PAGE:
The presidium debate focused on an appeal made by MKs Danny Danon (Likud) and Alex Miller (Yisrael Beiteinu), who demanded that the bill be rejected offhand by the presidium, without reaching the Knesset for a vote.
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It was the first time in seven years that the presidium, charged with accepting or rejecting urgent proposals, had made such a call. Five of its members were in favor, and three opposed.
Knesset Speaker Reuven Rivlin joined MK Danny Danon (Likud) in claiming that the bill negates Israel's existence.
"The bill means negating Israel's definition as a Jewish state. It sees the establishment of the State of Israel as the reason for the Palestinian tragedy. The Palestinians did, indeed, suffer a tragedy, but it was their leaders' fault and not that of the Jewish state. That is why the bill will not have a place on the Knesset agenda," Rivlin said.
MK Danon told Tibi, who is a member of the presidium, that he would do better "to propose the bill to the Palestinian parliament – maybe there it will be accepted".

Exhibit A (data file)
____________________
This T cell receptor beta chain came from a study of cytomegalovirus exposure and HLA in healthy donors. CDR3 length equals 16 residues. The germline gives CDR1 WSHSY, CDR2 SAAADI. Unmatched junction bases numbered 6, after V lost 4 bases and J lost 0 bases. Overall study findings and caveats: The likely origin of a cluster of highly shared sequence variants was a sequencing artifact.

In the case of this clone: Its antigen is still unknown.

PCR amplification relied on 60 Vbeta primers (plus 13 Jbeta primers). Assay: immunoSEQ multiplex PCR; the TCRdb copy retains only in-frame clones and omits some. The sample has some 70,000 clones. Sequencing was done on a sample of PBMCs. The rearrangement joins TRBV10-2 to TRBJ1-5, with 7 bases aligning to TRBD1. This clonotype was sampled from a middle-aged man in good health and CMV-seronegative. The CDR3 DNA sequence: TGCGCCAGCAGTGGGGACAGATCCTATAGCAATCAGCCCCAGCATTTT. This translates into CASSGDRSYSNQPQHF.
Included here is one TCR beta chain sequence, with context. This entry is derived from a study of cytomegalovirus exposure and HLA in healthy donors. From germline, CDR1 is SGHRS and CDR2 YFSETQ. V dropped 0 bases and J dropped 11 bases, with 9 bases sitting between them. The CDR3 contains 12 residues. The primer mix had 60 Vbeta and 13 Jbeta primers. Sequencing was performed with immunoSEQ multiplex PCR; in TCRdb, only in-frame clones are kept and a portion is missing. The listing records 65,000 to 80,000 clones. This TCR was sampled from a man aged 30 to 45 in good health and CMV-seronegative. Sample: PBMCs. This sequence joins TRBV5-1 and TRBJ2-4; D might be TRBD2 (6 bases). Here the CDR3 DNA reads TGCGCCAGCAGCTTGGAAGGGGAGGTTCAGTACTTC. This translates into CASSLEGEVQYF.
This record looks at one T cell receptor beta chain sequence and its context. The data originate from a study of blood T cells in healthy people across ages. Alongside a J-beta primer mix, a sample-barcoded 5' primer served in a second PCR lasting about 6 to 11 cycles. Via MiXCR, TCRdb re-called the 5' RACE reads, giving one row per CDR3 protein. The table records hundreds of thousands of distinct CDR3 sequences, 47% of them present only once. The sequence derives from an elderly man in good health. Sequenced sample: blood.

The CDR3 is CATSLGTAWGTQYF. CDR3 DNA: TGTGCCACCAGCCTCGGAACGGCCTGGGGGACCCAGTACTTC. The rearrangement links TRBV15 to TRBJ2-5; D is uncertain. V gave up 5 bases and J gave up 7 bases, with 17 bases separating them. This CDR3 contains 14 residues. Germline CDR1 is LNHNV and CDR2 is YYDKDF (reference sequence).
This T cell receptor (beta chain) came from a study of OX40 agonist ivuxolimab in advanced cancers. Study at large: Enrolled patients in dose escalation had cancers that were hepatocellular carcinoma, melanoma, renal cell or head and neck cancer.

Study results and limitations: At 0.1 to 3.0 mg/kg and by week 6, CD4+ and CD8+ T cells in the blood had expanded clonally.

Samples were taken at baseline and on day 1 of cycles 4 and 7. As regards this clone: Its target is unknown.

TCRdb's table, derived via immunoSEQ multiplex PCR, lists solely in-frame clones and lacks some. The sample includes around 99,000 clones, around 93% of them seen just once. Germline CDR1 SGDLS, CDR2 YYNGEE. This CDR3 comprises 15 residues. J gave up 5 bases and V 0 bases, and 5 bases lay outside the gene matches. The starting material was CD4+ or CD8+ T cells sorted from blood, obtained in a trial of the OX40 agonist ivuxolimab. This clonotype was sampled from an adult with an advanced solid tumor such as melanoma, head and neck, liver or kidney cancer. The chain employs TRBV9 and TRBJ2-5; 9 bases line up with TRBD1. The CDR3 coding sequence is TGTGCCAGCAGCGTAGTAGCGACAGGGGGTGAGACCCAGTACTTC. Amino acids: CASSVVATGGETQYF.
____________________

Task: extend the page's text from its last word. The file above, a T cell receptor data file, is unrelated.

Tibi explained earlier that the bill would make sure everyone recognizes "the national tragedy beheld by the children of Palestine, residents of the land".
"This bill was intended to prohibit acts that deny this tragedy and aims to recognize the pain and suffering of the other, including a national minority," the Arab MK explained.
It would do so, Tibi said, by withholding funds from organizations that "prevent the Palestinian and Arab people from feeling at home and of equal rights" by "publicly denying 'Nakba Day' as a true historical event seminal to the tragedy of the Palestinian and Arab people".
The Knesset's legal advisor, Eyal Yinon, opposed the presidium's decision, saying the rejection would not hold up in the High Court of Justice.
Tibi called it a "dark day" for democracy, freedom of speech, and the Knesset. "I placed a challenge before you and you have failed miserably. See you at the High Court," he said.
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